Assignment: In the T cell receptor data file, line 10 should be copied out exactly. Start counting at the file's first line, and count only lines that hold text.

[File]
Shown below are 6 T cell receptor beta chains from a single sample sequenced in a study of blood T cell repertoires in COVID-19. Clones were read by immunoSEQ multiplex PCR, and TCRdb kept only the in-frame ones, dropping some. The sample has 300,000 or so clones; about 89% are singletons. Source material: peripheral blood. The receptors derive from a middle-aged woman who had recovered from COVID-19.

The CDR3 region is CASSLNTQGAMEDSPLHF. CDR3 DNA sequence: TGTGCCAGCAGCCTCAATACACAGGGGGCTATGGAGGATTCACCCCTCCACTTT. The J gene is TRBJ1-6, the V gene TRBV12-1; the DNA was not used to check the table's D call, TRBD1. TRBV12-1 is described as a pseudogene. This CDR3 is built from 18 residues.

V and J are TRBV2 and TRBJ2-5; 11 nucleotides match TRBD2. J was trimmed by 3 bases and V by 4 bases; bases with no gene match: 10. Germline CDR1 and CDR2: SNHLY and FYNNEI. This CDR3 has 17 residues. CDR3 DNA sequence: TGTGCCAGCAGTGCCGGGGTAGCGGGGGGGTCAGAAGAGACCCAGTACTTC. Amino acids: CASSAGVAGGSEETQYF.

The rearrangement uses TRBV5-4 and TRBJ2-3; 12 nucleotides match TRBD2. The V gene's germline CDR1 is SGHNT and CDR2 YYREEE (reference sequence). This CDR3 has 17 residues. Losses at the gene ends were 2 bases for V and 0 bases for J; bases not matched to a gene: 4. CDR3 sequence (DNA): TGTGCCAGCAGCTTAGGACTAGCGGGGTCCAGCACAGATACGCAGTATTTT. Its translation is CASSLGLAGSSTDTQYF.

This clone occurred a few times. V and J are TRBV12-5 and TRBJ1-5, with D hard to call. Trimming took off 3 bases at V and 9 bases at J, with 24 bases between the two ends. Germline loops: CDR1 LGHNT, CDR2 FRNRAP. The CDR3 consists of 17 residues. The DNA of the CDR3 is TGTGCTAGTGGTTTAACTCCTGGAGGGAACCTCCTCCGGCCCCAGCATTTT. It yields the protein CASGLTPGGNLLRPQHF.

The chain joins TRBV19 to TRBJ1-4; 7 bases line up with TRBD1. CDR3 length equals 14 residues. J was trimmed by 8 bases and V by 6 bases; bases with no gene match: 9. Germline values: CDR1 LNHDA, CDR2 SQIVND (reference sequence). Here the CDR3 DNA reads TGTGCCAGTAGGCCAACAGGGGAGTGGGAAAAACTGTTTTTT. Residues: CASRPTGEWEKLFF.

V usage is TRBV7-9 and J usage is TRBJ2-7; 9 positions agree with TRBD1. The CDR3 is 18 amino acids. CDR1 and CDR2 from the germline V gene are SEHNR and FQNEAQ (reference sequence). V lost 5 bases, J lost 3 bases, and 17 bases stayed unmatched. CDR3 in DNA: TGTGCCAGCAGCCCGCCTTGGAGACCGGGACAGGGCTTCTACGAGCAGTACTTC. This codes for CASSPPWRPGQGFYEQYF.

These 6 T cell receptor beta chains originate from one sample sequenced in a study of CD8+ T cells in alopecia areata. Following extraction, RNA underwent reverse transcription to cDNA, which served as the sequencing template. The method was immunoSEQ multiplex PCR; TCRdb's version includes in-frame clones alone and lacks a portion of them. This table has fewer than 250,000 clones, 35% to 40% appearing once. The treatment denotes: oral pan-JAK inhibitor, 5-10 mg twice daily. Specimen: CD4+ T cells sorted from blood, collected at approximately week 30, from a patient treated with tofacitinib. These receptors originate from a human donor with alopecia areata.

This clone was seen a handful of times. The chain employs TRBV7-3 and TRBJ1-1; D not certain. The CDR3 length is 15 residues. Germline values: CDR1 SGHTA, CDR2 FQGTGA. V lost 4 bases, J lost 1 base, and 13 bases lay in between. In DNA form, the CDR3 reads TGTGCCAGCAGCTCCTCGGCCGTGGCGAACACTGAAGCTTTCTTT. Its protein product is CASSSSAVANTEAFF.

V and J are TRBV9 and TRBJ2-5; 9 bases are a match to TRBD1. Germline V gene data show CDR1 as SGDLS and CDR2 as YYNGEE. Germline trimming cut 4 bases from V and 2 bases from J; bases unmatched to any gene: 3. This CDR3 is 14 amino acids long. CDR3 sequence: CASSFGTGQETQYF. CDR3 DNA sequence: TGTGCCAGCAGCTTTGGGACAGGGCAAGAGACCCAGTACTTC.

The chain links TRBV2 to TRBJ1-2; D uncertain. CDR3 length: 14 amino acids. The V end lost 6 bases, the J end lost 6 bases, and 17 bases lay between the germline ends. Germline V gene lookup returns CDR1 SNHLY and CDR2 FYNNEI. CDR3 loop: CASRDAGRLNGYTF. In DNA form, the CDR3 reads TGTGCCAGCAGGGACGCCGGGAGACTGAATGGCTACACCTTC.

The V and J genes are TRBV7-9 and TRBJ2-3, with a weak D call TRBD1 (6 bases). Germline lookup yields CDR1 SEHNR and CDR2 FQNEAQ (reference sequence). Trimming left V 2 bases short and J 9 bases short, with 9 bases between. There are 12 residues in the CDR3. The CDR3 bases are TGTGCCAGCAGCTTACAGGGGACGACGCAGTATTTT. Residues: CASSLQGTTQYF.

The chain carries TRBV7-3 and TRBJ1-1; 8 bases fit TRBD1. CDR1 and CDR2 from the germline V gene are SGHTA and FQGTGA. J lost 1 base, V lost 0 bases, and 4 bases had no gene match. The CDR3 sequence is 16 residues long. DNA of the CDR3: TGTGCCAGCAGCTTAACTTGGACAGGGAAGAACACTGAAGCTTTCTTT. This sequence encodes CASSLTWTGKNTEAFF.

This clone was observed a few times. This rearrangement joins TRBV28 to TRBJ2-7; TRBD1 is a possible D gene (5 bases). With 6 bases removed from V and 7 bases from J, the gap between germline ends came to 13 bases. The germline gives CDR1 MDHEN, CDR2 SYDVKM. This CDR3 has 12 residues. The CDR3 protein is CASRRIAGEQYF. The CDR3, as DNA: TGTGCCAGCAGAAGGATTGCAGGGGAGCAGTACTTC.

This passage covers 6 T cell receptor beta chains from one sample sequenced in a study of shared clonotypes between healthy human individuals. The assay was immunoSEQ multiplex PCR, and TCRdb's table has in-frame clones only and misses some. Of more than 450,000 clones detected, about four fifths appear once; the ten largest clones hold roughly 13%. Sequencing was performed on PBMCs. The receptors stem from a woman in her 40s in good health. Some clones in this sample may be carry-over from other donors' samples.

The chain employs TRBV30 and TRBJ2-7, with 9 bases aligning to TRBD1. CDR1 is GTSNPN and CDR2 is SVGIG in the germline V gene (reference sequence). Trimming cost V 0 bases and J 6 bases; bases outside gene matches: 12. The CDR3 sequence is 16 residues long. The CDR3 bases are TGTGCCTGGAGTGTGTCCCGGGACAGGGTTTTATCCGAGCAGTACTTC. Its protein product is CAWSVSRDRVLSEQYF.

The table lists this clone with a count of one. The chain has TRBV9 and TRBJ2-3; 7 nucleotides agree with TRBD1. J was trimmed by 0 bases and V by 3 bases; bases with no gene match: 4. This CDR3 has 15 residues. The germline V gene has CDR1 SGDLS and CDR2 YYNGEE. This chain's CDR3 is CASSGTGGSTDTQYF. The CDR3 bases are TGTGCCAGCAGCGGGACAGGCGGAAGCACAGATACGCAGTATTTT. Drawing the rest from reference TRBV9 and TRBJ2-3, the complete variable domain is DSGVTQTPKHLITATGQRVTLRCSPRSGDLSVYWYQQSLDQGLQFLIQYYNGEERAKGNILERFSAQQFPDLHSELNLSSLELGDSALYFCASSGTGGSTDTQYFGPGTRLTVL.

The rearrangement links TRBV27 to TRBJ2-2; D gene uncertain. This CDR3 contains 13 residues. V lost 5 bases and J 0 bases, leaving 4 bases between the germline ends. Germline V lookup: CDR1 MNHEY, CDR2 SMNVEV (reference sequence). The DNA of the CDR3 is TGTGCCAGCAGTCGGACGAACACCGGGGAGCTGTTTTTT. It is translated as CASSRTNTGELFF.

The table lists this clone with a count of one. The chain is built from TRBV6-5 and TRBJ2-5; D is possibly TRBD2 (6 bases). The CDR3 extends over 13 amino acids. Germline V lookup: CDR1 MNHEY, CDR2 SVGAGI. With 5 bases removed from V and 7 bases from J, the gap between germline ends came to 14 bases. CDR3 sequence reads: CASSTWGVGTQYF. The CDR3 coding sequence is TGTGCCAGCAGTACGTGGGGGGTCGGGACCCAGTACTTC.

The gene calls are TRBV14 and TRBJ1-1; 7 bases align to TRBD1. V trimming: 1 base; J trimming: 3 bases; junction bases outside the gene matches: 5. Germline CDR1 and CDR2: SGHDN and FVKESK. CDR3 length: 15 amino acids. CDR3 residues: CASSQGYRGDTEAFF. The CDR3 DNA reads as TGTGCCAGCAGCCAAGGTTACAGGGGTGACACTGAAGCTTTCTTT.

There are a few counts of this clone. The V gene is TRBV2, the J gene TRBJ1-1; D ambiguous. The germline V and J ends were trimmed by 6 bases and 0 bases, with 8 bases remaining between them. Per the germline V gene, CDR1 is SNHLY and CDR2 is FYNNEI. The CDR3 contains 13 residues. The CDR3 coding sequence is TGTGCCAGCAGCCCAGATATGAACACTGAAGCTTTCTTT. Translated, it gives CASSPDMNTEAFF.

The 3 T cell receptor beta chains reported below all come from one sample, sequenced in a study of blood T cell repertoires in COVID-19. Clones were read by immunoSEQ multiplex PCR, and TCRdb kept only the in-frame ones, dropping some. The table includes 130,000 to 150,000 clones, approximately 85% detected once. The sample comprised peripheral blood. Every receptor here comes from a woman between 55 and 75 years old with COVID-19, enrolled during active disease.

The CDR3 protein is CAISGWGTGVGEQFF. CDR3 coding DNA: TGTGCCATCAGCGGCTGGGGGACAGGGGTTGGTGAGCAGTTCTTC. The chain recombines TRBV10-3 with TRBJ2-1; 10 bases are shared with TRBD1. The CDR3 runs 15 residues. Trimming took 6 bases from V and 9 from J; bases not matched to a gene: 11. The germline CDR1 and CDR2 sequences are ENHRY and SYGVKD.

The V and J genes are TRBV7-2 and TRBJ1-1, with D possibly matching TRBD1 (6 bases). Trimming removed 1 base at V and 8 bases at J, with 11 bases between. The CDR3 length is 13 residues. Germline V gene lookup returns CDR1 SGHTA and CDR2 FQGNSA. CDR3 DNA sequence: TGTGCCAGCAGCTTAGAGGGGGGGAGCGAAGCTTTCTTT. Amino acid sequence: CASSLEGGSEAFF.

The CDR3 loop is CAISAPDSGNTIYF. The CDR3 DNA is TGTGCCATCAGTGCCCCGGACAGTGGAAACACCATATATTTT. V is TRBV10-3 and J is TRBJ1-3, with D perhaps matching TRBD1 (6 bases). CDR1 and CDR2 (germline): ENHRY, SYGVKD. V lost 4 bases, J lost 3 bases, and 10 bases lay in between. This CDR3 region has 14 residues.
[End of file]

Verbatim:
V and J are TRBV9 and TRBJ2-5; 9 bases are a match to TRBD1. Germline V gene data show CDR1 as SGDLS and CDR2 as YYNGEE. Germline trimming cut 4 bases from V and 2 bases from J; bases unmatched to any gene: 3. This CDR3 is 14 amino acids long. CDR3 sequence: CASSFGTGQETQYF. CDR3 DNA sequence: TGTGCCAGCAGCTTTGGGACAGGGCAAGAGACCCAGTACTTC.